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Amphibious "Duck" (DUKW) carrying supplies and U.S. troops in 1944. Photo: U.K. <a href="">Imperial War Museum</a>
Amphibious "Duck" (DUKW) carrying supplies and U.S. troops in 1944. Photo: U.K. Imperial War Museum

Discovery of 10th Mountain "duck," and hopes for closure

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Divers in Italy have found what may be the wreckage of a 10th Mountain Division vehicle from World War 2 at the bottom of a lake. A so-called "duck" vehicle sank near the end of the war, killing two dozen soldiers aboard.

The discovery was made possible, in part, by a group with ties to Fort Drum, where the 10th Mountain Division is now based. And it's creating hope among the missing GI's families. David Sommerstein reports.

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David Sommerstein
Reporter/ Producer

On the night of April 30, 1945, the U.S. Army’s Tenth Mountain Division was pursuing German forces in the rugged mountains of northern Italy. 25 soldiers climbed aboard a DUKW amphibious vehicle, known to GIs as a ”duck”, for a ride across Lake Garda. But the vehicle took on water and sank in the frigid waters. Only one soldier lived.

The 24 artillerymen are among 73,000 world war two veterans still listed as Missing in Action.

Last year, an Italian volunteer group, Gruppo Volontari del Garda, believed it had found the wreckage of that “duck” vehicle. But it needed money to do the dive. That’s how the National Association of the Tenth Mountain Division got involved.

When the diving group announced that they wanted to do a dive because they had discovered some item in the bottom that looked like it might be one of these “ducks”, they asked the association to help.

Retired Army Colonel Mike Plummer is the Association’s president. He lives in Watertown. He says the group kicked in under 10,000 dollars.

It wasn’t a large amount of money because we don’t have a large amount of money.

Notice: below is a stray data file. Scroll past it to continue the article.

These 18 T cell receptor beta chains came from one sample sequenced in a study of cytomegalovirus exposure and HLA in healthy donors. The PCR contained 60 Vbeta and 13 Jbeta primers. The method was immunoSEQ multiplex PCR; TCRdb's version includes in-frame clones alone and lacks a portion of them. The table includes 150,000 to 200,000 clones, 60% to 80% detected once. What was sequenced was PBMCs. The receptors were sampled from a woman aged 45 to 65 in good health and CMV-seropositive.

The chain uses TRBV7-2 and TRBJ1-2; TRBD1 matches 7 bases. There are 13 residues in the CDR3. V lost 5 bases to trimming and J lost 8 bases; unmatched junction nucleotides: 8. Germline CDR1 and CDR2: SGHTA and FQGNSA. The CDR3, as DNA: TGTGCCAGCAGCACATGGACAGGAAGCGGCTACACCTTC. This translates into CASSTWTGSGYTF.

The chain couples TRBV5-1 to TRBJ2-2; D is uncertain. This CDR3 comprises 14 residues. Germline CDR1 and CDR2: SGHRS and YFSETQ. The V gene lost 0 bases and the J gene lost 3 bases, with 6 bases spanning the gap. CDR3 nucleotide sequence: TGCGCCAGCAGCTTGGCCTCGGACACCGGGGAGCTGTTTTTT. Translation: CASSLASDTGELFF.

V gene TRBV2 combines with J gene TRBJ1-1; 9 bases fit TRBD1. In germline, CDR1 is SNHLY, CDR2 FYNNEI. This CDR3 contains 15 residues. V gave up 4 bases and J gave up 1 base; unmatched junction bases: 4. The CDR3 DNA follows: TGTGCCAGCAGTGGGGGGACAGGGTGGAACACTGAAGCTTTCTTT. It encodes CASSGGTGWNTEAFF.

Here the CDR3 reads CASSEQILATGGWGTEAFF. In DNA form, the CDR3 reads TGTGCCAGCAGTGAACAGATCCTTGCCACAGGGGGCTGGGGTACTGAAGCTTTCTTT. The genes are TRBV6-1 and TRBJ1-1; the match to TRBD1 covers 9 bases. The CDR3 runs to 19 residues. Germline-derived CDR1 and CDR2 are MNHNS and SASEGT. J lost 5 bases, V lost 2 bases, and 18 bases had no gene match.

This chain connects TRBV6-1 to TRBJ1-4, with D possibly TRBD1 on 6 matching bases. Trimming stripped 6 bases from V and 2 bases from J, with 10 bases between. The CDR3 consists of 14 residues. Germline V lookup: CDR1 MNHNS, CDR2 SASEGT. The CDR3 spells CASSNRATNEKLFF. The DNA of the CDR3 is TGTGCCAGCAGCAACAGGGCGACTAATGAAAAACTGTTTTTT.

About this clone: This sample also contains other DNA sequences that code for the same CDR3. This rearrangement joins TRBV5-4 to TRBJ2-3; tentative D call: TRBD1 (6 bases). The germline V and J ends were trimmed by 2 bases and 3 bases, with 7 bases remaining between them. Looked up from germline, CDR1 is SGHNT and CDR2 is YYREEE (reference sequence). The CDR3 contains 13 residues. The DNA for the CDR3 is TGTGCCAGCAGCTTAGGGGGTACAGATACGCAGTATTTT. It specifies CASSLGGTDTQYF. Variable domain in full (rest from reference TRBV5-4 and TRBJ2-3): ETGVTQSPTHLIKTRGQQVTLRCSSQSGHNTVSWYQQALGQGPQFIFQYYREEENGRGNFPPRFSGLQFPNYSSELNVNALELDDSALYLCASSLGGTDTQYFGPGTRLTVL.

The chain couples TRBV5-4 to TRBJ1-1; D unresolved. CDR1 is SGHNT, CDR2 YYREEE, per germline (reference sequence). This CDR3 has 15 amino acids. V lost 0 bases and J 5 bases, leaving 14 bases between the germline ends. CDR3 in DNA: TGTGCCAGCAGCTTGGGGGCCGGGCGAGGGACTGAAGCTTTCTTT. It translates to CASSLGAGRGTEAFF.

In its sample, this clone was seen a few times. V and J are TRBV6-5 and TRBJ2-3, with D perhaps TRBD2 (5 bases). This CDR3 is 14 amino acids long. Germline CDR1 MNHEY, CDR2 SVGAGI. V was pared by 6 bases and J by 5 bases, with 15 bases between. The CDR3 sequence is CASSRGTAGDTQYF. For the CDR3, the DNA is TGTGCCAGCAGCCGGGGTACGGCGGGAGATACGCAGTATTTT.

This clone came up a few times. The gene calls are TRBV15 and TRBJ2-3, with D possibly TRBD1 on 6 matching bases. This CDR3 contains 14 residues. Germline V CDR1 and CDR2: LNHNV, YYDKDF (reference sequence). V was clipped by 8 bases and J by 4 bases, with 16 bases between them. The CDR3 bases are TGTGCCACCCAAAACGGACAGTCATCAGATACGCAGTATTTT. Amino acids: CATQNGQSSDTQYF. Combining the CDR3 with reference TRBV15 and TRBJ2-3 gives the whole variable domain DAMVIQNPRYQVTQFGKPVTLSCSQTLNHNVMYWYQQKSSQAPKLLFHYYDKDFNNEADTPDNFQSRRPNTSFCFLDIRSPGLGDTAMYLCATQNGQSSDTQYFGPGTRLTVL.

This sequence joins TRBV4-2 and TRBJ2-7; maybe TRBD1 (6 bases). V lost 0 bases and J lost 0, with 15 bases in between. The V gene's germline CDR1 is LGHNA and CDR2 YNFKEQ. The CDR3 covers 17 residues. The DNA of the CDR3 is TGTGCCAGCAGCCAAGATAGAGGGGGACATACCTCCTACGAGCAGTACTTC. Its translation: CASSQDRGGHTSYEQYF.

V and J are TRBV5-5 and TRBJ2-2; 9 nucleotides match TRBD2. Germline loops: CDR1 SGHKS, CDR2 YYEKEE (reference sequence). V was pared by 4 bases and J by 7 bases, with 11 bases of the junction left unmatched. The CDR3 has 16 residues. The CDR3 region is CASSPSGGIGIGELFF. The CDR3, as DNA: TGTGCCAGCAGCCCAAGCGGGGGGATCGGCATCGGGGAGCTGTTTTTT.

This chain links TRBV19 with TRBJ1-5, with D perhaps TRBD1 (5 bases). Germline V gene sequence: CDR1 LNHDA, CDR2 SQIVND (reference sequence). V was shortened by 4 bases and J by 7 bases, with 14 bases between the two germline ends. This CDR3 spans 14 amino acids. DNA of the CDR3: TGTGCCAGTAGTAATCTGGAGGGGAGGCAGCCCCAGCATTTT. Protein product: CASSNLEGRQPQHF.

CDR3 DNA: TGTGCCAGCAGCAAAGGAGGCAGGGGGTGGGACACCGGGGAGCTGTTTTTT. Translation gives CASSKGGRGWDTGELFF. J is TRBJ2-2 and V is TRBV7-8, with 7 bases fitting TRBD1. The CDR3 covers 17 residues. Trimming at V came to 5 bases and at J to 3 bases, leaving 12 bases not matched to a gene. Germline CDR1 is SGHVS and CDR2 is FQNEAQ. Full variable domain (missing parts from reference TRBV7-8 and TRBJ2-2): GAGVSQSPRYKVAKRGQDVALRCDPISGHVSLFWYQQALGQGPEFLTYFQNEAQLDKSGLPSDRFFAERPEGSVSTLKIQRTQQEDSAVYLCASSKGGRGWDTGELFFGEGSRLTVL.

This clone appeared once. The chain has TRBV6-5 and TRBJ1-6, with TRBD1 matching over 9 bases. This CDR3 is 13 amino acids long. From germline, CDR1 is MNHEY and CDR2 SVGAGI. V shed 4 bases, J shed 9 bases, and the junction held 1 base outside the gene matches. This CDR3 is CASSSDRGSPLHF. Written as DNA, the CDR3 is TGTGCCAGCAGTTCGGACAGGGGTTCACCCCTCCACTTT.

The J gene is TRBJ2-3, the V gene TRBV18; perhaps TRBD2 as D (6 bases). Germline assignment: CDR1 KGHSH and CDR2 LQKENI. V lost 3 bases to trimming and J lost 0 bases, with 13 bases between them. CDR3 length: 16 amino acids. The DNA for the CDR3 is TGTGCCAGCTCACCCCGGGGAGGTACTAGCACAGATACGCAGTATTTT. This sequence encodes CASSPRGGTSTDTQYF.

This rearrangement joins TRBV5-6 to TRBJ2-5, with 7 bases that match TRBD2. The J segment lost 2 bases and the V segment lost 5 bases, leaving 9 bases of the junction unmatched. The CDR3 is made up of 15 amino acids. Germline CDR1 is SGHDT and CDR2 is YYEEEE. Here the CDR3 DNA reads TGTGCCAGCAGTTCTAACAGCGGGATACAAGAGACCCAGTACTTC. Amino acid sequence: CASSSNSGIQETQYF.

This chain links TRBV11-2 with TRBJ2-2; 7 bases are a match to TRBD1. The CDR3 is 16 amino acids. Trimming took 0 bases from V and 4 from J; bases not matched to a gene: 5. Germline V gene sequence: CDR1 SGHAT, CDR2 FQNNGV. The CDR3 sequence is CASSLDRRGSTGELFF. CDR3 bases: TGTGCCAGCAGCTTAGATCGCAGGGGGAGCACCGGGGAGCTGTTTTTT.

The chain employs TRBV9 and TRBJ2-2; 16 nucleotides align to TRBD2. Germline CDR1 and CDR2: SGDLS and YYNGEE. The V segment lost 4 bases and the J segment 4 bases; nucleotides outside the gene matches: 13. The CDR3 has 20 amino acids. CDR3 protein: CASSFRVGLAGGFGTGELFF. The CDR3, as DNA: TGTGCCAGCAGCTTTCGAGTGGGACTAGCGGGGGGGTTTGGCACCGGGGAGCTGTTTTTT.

The Italians did the dive. And the results were positive, but Plummer says, still foggy.

They have discovered a duck. We don’t know whether it’s a 10th Mountain Division duck, and probably won’t know on this dive. And the question is whether they’ll do any additional dives.

There are other uncertainties, too. According to the Associated Press, two other ducks also sank that night, but without casualties.

The stakes are high for the families of those 24 soldiers. They hope the men’s remains will also be found and returned to the U.S. Plummer says it would provide much-needed closure.

That allows you to let go of that haunting feeling that the remains are buried in some foreign shore and not receiving the recognition or honors or a grave that you and your family can visit and pay respects to.

Plummer was expecting a final report from the dive back in June. He’s still waiting, so nothing’s definite until there’s a confirmation.

I’m not reaching into my wallet to give them any more money until I get a report and some adult version of what they discovered.

Officials at the Hawaii-based Missing in Action unit that searches for GI’s remains told the Associated Press that it would not investigate until there was “firm evidence” that remains have been located.

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